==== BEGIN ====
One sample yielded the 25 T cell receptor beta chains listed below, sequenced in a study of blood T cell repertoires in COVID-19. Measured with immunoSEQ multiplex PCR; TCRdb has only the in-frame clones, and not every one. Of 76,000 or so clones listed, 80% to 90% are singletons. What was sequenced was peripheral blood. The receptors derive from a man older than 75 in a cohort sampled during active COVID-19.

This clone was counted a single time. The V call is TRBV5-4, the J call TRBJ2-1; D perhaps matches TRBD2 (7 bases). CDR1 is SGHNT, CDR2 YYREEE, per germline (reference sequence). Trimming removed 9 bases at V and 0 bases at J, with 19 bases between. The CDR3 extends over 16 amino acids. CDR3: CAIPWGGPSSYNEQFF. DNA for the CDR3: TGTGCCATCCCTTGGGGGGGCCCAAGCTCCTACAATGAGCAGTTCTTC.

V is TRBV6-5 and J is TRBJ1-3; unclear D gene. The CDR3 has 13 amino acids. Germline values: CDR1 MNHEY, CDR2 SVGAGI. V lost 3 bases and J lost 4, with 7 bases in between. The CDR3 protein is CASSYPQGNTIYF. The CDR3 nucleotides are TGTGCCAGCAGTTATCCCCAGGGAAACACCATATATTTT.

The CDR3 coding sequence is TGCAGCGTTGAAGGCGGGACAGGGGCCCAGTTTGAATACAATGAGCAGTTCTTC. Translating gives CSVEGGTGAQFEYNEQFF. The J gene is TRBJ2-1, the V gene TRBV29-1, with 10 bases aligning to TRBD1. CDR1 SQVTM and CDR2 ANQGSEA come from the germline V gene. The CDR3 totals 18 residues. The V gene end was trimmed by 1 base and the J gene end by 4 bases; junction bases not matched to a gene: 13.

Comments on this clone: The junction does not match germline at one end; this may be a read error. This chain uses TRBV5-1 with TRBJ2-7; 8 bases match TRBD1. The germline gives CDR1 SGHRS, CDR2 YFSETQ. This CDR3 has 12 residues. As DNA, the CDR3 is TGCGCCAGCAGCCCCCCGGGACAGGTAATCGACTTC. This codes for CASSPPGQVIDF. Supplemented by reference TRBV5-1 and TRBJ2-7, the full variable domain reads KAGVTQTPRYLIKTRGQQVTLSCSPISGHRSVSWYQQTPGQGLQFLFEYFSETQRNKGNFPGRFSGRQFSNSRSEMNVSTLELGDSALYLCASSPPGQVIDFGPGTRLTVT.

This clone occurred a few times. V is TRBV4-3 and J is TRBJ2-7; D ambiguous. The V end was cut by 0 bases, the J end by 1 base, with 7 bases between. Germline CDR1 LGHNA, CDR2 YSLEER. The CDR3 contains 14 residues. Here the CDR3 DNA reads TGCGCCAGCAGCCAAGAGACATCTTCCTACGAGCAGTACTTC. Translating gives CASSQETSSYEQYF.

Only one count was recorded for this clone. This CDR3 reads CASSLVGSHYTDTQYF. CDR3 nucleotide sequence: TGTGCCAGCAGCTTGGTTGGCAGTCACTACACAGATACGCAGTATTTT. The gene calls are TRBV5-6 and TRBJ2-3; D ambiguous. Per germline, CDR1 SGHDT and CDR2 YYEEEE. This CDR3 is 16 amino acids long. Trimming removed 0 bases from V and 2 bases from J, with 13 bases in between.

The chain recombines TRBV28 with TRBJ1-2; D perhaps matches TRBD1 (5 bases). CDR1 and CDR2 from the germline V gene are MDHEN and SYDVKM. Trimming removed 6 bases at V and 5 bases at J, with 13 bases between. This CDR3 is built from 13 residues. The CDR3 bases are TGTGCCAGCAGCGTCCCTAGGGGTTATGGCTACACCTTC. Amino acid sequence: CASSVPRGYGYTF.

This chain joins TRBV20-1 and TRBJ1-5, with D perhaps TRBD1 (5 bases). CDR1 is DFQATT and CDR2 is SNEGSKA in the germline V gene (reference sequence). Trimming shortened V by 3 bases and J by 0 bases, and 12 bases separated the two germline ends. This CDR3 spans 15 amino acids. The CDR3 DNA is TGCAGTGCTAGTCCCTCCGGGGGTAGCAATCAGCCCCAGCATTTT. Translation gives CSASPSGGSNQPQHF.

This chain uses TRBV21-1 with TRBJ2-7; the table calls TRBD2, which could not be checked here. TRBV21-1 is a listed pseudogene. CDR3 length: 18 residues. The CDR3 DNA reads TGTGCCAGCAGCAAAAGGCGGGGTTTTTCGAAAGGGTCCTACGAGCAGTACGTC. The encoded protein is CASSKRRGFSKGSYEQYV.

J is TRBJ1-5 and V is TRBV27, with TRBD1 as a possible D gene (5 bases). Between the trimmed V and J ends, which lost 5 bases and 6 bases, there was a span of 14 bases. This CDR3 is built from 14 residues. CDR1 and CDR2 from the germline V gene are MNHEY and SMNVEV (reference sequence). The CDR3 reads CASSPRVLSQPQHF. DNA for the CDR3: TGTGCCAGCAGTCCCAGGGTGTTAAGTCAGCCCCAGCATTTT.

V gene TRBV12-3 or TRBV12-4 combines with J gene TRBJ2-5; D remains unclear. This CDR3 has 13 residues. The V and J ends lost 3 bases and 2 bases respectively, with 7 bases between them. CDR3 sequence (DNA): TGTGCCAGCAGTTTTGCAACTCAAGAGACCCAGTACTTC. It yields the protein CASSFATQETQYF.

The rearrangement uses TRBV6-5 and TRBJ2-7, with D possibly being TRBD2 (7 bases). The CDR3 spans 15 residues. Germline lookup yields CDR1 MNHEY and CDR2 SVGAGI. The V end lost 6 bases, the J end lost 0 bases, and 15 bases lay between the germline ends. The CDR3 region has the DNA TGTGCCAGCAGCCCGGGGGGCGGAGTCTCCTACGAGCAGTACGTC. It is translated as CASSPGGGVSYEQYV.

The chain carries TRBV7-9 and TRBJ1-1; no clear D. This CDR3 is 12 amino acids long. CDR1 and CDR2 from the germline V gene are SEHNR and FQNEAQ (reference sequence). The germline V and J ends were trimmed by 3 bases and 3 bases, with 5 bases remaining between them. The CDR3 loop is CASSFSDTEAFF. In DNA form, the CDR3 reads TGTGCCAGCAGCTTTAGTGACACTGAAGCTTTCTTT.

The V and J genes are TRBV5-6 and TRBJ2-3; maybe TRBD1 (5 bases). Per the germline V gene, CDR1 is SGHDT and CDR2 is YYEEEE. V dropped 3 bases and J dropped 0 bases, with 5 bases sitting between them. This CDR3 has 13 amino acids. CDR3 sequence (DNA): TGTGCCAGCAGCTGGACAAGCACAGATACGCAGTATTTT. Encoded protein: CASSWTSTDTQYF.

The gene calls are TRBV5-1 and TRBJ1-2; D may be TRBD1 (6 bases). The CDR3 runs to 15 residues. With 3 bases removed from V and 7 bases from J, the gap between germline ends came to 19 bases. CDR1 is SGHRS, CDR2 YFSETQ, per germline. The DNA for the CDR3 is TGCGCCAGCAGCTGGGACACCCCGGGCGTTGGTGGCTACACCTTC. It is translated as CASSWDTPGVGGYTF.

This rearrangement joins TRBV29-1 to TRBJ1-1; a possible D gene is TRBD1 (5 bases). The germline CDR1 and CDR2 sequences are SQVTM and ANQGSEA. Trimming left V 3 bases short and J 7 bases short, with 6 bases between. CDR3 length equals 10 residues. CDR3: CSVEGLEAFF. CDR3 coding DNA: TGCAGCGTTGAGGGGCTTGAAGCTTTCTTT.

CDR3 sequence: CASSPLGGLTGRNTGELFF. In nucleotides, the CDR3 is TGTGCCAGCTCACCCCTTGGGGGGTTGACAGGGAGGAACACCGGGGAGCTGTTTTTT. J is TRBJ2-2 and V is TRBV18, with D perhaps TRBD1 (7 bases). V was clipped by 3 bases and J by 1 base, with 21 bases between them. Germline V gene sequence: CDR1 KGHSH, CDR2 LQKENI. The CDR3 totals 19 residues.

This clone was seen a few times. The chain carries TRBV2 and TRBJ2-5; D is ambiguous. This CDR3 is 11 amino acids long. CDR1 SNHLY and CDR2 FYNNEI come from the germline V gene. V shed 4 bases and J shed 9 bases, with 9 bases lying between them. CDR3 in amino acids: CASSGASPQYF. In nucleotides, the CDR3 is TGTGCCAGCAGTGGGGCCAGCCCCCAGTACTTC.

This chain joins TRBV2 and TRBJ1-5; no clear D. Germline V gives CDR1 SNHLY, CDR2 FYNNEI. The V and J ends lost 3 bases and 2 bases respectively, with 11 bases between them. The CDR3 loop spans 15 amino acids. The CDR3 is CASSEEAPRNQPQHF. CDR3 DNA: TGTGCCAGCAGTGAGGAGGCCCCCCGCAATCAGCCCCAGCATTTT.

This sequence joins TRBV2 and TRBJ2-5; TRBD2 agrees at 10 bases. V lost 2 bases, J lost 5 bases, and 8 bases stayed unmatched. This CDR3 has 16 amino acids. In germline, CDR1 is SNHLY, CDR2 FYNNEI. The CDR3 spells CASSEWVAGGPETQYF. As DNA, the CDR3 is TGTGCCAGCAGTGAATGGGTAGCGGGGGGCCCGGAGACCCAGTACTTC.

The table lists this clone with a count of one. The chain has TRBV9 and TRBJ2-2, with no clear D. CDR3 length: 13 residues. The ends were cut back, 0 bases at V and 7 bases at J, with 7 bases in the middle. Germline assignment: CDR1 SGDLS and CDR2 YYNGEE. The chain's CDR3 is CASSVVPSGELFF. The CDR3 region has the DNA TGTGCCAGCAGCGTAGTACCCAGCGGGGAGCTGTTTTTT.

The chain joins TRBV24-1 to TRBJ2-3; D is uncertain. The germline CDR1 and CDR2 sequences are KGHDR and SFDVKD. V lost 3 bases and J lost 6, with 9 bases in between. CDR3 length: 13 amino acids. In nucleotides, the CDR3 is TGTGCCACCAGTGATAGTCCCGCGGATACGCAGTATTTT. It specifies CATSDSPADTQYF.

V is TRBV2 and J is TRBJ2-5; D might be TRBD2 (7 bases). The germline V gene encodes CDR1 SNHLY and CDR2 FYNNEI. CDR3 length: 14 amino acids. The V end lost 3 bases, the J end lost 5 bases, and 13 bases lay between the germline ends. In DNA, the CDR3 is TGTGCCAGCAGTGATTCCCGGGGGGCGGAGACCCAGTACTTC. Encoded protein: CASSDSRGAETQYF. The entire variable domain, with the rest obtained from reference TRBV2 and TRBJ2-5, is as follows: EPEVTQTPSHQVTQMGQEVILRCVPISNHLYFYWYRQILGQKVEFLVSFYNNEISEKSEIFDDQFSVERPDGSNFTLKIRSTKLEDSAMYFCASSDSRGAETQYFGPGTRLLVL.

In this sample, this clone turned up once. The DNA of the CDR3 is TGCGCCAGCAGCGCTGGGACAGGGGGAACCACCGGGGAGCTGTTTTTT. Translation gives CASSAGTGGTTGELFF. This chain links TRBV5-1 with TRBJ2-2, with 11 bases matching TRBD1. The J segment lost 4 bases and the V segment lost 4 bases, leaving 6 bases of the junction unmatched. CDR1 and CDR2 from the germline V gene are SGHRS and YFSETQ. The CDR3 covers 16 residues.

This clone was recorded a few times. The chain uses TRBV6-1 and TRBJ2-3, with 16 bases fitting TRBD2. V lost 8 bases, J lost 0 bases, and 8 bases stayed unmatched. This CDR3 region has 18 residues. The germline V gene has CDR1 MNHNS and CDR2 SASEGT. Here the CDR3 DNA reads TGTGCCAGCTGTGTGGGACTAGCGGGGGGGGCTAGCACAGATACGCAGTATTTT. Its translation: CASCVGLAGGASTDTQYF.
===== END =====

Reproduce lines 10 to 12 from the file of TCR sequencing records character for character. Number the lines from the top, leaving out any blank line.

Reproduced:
This chain uses TRBV21-1 with TRBJ2-7; the table calls TRBD2, which could not be checked here. TRBV21-1 is a listed pseudogene. CDR3 length: 18 residues. The CDR3 DNA reads TGTGCCAGCAGCAAAAGGCGGGGTTTTTCGAAAGGGTCCTACGAGCAGTACGTC. The encoded protein is CASSKRRGFSKGSYEQYV.

J is TRBJ1-5 and V is TRBV27, with TRBD1 as a possible D gene (5 bases). Between the trimmed V and J ends, which lost 5 bases and 6 bases, there was a span of 14 bases. This CDR3 is built from 14 residues. CDR1 and CDR2 from the germline V gene are MNHEY and SMNVEV (reference sequence). The CDR3 reads CASSPRVLSQPQHF. DNA for the CDR3: TGTGCCAGCAGTCCCAGGGTGTTAAGTCAGCCCCAGCATTTT.

V gene TRBV12-3 or TRBV12-4 combines with J gene TRBJ2-5; D remains unclear. This CDR3 has 13 residues. The V and J ends lost 3 bases and 2 bases respectively, with 7 bases between them. CDR3 sequence (DNA): TGTGCCAGCAGTTTTGCAACTCAAGAGACCCAGTACTTC. It yields the protein CASSFATQETQYF.